- 25. Sironi M, Biasin M, Cagliani R, Forni D, De Luca M, et al. (2012) A Common Polymorphism in TLR3 Confers Natural Resistance to HIV-1 Infection. J Immunol 188: 818–823.
- 26. Liu G, Friggeri A, Yang Y, Park YJ, Tsuruta Y, et al. (2009) miR-147, a microRNA that is induced upon Toll-like receptor stimulation, regulates murine macrophage inflammatory responses. Proc Natl Acad Sci U S A 106: 15819–15824.
- 27. O'Connell RM, Taganov KD, Boldin MP, Cheng G, Baltimore D (2007) MicroRNA-155 is induced during the macrophage inflammatory response. Proc Natl Acad Sci U S A 104: 1604–1609.
- 28. Taganov KD, Boldin MP, Chang KJ, Baltimore D (2006) NF-kappaB-dependent induction of microRNA miR-146, an inhibitor targeted to signaling proteins of innate immune responses. Proc Natl Acad Sci U S A 103: 12481–12486.
- 29. Baltimore D, Boldin MP, O'Connell RM, Rao DS, Taganov KD (2008) MicroRNAs: new regulators of immune cell development and function. Nat Immunol 9: 839–845.
- 30. Nelson KM, Weiss GJ (2008) MicroRNAs and cancer: past, present, and potential future. Mol Cancer Ther 7: 3655–3660.
- 31. O'Connell RM, Rao DS, Chaudhuri AA, Baltimore D (2010) Physiological and pathological roles for microRNAs in the immune system. Nat Rev Immunol 10: 111–122.
- 32. O'Neill LA, Sheedy FJ, McCoy CE (2011) MicroRNAs: the fine-tuners of Toll-like receptor signalling. Nat Rev Immunol 11: 163–175.
- 33. Huang J, Wang F, Argyris E, Chen K, Liang Z, et al. (2007) Cellular microRNAs contribute to HIV-1 latency in resting primary CD4+ T lymphocytes. Nat Med 13: 1241–1247.
- 34. Wang X, Ye L, Hou W, Zhou Y, Wang YJ, et al. (2009) Cellular microRNA expression correlates with susceptibility of monocytes/macrophages to HIV-1 infection. Blood 113: 671–674.
- 35. Swaminathan S, Zaunders J, Wilkinson J, Suzuki K, Kelleher AD (2009) Does the presence of anti-HIV miRNAs in monocytes explain their resistance to HIV-1 infection? Blood 113: 5029–5030.
- 36. Ahluwalia J, Khan S, Soni K, Rawat P, Gupta A, et al. (2008) Human cellular microRNA hsa-miR-29a interferes with viral nef protein expression and HIV-1 replication. Retrovirology 5: 117.
- 37. Nathans R, Chu CY, Serquina AK, Lu CC, Cao H, et al. (2009) Cellular microRNA and P bodies modulate host-HIV-1 interactions. Mol Cell 34: 696–709.
- 38. Sung TL, Rice AP (2009) miR-198 inhibits HIV-1 gene expression and replication in monocytes and its mechanism of action appears to involve repression of cyclin T1. PLoS Pathog 5: e1000263.
- 39. Chiang K, Sung T-L, Rice AP (2012) Regulation of Cyclin T1 and HIV-1 Replication by MicroRNAs in Resting CD4+ T Lymphocytes. J Virol 86: 3244–3252.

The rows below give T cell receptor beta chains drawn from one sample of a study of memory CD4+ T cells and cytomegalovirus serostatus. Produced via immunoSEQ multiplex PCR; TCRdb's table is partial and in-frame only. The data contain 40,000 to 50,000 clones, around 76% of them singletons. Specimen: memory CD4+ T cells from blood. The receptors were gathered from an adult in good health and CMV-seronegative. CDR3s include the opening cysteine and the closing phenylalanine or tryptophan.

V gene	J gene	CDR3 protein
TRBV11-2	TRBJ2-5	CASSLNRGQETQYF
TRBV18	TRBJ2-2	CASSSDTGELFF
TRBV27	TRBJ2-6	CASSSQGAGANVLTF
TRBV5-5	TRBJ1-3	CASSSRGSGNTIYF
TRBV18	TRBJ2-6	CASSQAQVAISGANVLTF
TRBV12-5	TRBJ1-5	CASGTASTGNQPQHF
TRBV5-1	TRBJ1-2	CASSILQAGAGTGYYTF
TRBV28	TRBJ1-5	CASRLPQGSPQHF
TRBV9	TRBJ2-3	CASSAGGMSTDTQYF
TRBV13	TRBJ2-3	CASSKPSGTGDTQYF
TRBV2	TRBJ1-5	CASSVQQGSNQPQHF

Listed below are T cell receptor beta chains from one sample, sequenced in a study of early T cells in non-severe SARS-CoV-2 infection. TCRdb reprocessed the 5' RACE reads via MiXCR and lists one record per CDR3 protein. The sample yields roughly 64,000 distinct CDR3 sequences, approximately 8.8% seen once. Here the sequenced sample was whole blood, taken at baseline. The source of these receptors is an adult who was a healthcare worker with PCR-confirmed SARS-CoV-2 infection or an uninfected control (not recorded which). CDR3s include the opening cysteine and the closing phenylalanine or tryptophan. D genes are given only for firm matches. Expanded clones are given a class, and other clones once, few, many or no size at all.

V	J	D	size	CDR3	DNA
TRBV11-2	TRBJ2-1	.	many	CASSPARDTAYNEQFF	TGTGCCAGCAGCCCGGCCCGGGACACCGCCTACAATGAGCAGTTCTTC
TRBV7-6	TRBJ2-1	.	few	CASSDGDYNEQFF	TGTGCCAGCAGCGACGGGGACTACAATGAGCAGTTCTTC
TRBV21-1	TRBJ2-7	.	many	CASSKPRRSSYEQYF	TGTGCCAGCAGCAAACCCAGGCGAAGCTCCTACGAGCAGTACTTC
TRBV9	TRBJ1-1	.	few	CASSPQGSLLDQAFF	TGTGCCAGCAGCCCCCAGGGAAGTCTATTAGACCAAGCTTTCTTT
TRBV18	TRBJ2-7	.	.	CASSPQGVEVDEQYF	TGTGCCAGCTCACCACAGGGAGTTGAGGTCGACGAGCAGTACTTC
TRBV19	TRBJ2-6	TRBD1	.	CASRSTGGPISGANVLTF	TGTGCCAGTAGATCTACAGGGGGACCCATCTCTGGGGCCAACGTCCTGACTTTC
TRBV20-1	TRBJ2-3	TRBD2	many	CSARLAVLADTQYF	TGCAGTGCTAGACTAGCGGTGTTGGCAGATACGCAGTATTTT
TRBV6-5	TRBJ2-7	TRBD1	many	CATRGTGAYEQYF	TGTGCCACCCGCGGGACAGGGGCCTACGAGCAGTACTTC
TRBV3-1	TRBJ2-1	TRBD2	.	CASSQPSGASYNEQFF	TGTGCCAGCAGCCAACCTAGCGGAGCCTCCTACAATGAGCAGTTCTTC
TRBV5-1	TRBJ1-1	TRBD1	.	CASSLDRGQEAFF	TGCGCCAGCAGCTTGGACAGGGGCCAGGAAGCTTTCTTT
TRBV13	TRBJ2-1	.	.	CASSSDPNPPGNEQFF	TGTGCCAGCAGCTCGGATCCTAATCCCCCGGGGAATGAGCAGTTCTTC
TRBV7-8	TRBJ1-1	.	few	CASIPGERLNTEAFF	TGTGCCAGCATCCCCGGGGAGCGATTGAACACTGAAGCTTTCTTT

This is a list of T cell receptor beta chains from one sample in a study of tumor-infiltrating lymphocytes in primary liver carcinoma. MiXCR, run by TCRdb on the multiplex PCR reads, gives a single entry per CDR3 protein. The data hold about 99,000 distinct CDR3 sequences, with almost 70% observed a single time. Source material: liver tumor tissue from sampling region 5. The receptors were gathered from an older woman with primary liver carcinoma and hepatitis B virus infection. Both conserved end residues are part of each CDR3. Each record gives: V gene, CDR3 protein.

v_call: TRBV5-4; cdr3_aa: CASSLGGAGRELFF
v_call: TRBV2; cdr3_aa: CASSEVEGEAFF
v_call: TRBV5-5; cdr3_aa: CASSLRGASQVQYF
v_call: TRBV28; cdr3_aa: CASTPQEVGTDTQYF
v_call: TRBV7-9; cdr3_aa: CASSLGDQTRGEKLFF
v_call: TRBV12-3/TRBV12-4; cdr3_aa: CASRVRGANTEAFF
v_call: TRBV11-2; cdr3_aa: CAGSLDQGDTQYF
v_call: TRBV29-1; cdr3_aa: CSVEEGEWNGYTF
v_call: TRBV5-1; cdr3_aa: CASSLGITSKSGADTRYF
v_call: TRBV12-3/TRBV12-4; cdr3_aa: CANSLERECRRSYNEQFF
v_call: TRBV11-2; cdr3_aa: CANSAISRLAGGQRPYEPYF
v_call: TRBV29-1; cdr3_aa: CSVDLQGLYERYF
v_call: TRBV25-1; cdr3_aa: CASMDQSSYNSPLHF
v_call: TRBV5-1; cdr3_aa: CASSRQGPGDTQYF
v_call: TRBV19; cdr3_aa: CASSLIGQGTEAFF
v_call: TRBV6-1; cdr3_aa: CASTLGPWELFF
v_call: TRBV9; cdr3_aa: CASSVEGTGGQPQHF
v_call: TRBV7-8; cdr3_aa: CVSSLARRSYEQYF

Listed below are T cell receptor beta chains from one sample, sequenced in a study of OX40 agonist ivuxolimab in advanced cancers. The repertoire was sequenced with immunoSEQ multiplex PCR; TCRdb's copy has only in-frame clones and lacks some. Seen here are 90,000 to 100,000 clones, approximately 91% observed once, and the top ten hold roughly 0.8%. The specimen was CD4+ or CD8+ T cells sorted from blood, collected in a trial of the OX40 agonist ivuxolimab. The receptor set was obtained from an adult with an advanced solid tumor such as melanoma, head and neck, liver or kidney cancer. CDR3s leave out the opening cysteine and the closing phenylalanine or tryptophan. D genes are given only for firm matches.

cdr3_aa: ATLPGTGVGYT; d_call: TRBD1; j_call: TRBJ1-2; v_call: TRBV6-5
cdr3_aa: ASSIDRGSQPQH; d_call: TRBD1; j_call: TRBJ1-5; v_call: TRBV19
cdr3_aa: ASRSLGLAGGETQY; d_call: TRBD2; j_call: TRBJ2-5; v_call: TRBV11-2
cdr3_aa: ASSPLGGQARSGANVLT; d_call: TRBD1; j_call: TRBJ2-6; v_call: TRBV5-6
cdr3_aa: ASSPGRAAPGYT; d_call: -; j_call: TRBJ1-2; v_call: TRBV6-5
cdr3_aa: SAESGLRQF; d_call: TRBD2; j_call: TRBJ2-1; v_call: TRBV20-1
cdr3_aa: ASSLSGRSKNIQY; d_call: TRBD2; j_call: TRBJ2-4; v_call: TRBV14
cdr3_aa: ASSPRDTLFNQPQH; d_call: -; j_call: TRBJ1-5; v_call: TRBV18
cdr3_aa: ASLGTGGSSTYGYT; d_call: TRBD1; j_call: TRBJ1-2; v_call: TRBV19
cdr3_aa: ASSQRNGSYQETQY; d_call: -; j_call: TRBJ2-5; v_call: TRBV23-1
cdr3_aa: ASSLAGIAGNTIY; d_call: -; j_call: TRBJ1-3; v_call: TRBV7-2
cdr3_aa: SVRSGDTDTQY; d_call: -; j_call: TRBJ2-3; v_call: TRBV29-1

- 40. Gupta A, Nagilla P, Le H-S, Bunney C, Zych C, et al. (2011) Comparative Expression Profile of miRNA and mRNA in Primary Peripheral Blood Mononuclear Cells Infected with Human Immunodeficiency Virus (HIV-1). PLoS One 6: e22730.
- 41. Sun G, Li H, Wu X, Covarrubias M, Scherer L, et al. (2012) Interplay between HIV-1 infection and host microRNAs. Nucleic Acids Res 40: 2181–2196.
- 42. Witwer K, Watson A, Blankson J, Clements J (2012) Relationships of PBMC microRNA expression, plasma viral load, and CD4+ T-cell count in HIV-1-infected elite suppressors and viremic patients. Retrovirology 9: 5.
- 43. Bignami F, Pilotti E, Bertoncelli L, Ronzi P, Gulli M, et al. (2012) Stable changes in CD4+ T-lymphocyte microRNA expression following exposure to HIV-1. Blood 119: 6259–67.
- 44. Martinez-Nunez RT, Louafi F, Friedmann PS, Sanchez-Elsner T (2009) MicroRNA-155 modulates the pathogen binding ability of dendritic cells (DCs) by down-regulation of DC-specific intercellular adhesion molecule-3 grabbing non-integrin (DC-SIGN). J Biol Chem 284: 16334–16342.
- 45. Geijtenbeek TB, Kwon DS, Torensma R, van Vliet SJ, van Duijnhoven GC, et al. (2000) DC-SIGN, a dendritic cell-specific HIV-1-binding protein that enhances trans-infection of T cells. Cell 100: 587–597.
- 46. Deng H, Liu R, Ellmeier W, Choe S, Unutmaz D, et al. (1996) Identification of a major co-receptor for primary isolates of HIV-1. Nature 381: 661–666.
- 47. Bjorndal A, Deng H, Jansson M, Fiore JR, Colognesi C, et al. (1997) Coreceptor usage of primary human immunodeficiency virus type 1 isolates varies according to biological phenotype. J Virol 71: 7478–7487.